How six cities around the world became greener in 2021
EyeEm - cycling in Berlin 1
With the ongoing pandemic and the climate crisis, 2021 was a challenging year for many–but there's still good news to celebrate. Around the world, city dwellers, charities and local governments have embraced change to make their cities greener, doing their bit to meaningfully innovate –just like the ones below.
Did your city try something new this year to become more sustainable? Let us know on social.
Cyclists on Milan street

Milan welcomed 35km of bike lanes

2021 was a successful year for green initiatives in in Milan, one of the cities with the highest car ownership rates in Europe. After being announced in 2020, the Strade Aperte (Open Roads) project has built more than 35km of new cycling paths throughout the city throughout the year, and the Milanese have embraced life on two wheels. In spring 2021, bikes accounted for an impressive 25% of all traffic on Corso Buenos Aires, one of the city's busiest roads.
A park setting in Vienna

Vienna planted 4500 trees

According to city data, 53% of the territory in Vienna is occupied by green spaces, already making it one of the greenest cities in the world! And 2021 showed no sign of slowing down for the Austrian capital, with a further 4500 trees planted around the city. Investing in the green spaces of the city presents a number of benefits to the city and its residents, including trapping CO2 and fine dust particles, alongside cooling the surrounding area.
Barcelona from above

Superblocks prioritised pedestrians in Barcelona

The superilles (Superblocks) are at the heart of an ambitious concept for sustainable mobility developed by the city administration in 2016, which continued to flourish around the city last year. In 2021 alone, Barcelona completed the transformation of the streets in Sant Martí, extending the overall superblock area by more than 14,000 square kilometres, and began to work on the streets of Rector Triadó and Torre d’en Damians. A report from the Catalan capital's Public Health agency (ASPB) has found that the scheme has resulted in a 25% drop in NO2 levels in some areas!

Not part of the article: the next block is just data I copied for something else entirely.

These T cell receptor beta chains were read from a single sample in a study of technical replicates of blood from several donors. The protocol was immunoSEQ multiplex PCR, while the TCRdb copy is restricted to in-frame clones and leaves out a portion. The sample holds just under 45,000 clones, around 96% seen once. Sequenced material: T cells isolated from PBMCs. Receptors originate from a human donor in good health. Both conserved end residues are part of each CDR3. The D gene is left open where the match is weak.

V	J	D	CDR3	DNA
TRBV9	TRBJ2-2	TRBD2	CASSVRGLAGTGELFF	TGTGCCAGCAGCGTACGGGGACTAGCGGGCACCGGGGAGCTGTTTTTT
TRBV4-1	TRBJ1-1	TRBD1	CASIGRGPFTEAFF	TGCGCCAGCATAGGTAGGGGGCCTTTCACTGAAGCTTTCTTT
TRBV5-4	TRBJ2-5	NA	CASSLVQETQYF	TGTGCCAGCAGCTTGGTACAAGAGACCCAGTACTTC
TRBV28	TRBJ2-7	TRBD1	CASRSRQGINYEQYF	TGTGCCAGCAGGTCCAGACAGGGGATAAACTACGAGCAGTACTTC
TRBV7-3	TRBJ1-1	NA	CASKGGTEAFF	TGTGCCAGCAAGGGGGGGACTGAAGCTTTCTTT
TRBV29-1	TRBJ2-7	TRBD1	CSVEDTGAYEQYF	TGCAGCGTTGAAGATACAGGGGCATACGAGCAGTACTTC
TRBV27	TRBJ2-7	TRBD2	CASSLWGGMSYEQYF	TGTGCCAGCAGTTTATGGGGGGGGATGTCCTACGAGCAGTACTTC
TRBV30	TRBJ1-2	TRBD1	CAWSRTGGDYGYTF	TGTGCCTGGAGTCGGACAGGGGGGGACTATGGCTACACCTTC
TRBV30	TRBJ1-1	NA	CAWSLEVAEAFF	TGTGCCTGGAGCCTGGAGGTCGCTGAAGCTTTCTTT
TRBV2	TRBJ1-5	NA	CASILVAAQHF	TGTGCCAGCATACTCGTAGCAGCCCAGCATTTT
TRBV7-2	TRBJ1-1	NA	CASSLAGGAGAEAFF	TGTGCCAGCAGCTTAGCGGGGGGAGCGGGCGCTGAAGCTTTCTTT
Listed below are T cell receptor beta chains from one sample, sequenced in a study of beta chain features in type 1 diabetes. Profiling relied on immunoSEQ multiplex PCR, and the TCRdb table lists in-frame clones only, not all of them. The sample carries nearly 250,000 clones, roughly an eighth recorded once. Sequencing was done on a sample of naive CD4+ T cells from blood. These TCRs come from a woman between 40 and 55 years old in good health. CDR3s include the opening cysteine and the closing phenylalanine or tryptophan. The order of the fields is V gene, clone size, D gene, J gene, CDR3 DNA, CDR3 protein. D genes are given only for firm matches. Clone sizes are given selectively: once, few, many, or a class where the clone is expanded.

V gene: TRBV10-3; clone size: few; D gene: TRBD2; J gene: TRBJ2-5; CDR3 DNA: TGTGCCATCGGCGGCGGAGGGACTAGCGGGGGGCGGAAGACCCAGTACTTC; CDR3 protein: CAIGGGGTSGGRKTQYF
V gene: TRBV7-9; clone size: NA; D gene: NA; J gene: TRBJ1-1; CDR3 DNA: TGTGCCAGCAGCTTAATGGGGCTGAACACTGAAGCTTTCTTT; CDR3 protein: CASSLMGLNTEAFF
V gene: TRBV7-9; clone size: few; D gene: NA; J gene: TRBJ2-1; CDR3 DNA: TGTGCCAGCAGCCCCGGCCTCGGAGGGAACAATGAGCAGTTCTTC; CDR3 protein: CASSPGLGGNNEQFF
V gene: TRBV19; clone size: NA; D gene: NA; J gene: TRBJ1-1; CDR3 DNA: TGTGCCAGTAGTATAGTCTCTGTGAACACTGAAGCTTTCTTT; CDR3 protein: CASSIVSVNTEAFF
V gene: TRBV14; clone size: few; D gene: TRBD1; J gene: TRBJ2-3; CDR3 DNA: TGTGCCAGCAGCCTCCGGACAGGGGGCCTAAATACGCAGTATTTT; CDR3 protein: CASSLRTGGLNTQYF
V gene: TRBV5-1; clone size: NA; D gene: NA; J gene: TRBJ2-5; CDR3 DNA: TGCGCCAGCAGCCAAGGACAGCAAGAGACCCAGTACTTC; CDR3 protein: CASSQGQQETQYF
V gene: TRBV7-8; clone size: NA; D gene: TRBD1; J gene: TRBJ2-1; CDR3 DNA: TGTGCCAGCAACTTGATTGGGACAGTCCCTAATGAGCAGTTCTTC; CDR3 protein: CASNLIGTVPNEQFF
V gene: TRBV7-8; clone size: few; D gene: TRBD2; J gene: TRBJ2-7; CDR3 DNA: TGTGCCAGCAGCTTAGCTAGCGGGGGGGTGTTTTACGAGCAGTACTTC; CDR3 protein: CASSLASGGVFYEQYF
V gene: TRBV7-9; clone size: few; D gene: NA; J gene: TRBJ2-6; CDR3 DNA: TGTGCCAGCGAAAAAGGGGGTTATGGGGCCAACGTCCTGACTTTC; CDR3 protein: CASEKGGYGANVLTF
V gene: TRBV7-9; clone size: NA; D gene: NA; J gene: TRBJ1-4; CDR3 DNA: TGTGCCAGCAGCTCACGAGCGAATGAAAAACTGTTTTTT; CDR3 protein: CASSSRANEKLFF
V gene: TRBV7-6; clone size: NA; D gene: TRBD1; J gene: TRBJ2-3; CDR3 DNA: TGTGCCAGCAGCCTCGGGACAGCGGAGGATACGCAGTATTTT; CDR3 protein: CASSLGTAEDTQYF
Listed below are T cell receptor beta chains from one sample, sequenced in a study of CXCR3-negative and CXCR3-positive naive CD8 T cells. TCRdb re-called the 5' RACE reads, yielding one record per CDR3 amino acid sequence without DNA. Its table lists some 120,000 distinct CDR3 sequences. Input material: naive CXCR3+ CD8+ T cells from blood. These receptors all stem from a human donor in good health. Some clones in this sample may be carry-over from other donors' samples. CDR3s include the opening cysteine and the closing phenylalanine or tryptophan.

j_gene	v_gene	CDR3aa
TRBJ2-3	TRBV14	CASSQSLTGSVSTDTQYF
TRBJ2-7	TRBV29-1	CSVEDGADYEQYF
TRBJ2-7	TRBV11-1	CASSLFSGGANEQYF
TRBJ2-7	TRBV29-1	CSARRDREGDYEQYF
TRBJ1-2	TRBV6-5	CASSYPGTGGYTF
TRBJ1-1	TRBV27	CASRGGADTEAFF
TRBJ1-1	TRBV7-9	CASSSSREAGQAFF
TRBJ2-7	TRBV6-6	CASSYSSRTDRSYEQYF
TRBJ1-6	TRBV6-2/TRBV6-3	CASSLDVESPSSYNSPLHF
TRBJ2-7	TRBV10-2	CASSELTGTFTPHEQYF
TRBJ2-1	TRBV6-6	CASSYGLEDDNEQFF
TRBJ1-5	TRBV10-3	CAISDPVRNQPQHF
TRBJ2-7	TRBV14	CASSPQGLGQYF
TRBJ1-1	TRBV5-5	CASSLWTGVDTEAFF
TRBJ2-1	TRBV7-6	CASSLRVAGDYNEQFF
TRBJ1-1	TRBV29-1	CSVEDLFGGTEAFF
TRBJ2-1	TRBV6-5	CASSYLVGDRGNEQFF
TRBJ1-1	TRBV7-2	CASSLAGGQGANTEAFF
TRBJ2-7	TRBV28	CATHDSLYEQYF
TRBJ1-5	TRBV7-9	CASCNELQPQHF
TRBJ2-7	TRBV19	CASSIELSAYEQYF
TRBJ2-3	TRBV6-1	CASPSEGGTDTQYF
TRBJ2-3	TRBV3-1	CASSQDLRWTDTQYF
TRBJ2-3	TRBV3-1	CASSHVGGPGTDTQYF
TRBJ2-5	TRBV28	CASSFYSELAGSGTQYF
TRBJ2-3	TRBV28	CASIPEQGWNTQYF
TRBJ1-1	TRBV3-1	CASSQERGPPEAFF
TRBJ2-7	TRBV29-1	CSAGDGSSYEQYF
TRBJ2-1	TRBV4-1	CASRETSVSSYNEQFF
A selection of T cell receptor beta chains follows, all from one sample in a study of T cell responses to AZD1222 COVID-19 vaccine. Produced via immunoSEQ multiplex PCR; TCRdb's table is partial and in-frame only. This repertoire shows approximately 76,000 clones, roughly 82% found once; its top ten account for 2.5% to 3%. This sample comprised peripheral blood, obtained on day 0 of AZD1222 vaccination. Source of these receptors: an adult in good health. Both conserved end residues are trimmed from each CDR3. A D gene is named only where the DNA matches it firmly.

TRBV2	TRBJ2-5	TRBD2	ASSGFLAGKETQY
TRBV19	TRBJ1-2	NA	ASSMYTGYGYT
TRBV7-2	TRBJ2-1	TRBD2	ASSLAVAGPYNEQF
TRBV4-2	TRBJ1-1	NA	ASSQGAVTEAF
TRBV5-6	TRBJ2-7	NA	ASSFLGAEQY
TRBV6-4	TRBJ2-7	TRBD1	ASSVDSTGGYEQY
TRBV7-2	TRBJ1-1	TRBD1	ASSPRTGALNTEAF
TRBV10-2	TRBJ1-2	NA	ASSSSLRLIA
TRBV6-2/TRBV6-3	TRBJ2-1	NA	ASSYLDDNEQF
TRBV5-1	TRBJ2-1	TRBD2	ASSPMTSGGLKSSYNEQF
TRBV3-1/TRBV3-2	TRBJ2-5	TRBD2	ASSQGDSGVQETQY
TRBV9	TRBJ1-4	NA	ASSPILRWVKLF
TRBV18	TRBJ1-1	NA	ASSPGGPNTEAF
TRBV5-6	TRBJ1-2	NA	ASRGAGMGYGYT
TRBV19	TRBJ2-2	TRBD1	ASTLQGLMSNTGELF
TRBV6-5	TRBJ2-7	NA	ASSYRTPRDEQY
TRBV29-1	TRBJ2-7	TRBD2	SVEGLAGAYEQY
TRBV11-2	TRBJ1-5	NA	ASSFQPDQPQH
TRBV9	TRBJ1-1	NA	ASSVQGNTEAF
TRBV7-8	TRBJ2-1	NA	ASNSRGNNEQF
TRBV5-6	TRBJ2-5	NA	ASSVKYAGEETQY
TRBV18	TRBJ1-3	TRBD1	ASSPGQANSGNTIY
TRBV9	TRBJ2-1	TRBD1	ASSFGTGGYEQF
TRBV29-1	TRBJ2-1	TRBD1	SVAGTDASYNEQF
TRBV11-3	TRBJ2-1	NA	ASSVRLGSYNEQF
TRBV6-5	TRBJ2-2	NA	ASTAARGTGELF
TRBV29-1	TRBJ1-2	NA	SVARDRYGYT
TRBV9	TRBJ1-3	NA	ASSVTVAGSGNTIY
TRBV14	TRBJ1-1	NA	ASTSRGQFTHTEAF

sustainable building in Sweden

Image from Sara Cultural Centre website

Skellefteå innovated with more sustainable architecture

At 75 metres and 20 storeys tall, the Sara Cultural Centre in Skellefteå, Sweden, is the tallest building in the Nordic region to date, and highlights how reinforced timber can become sustainable building material. Having opened its doors in September 2021, the ‘plyscraper’ now provides a new cultural centre in the town, combining theatre, museum, art gallery, public library, conference centre and hotel.
community park in Bangkok

Image: Nontawat Sutthikorn / Time Out Bangkok

We Park's community spaces rejuvinated Bangkok

Citizen-led initiative We Park takes Bangkok's unused urban spaces and transforms them into community parks, with the first opening in September 2021 in Wat Hua Lamphong. The park features lush greenery alongside exercise machines, benches, and a colourful children's playground, providing an oasis of calm in a dense urban setting. Four more pilot parks have been planned, and some private land owners have even donated their land for green space.
eco shopping centre in Italy

Image by Green Pea's website

Turin residents welcomed the world's first eco shopping centre

The Green Pea opened its doors at the very end of 2020, as the world's very first completely green shopping centre. Occupying 15,000 sq. meters on five floors, the Green Pea stocks everything eco-friendly to clothing, household products and furniture, and runs entirely on green energy methods. The name of the shopping hub is inspired by the pea - considered a tiny symbol of respect that is as round as the Earth, and as green as the planet should be.
Lara on bike in Pberg

Dance launched its movement in Berlin, providing a greener way to commute

2021 was the year Dance launched a full-service ebike subscription, making it easier than ever to choose a green commute (did you know that opting for an ebike produces 80% less CO2 per kilometre compared to a car?)
You can sign up in Berlin for your own Dance One here, and signups for the Hamburg pilot are now open.

2021 was a great year for building greener cities, and the future looks bright in 2022. If being part of the change inspires you, take a look at our open positions.

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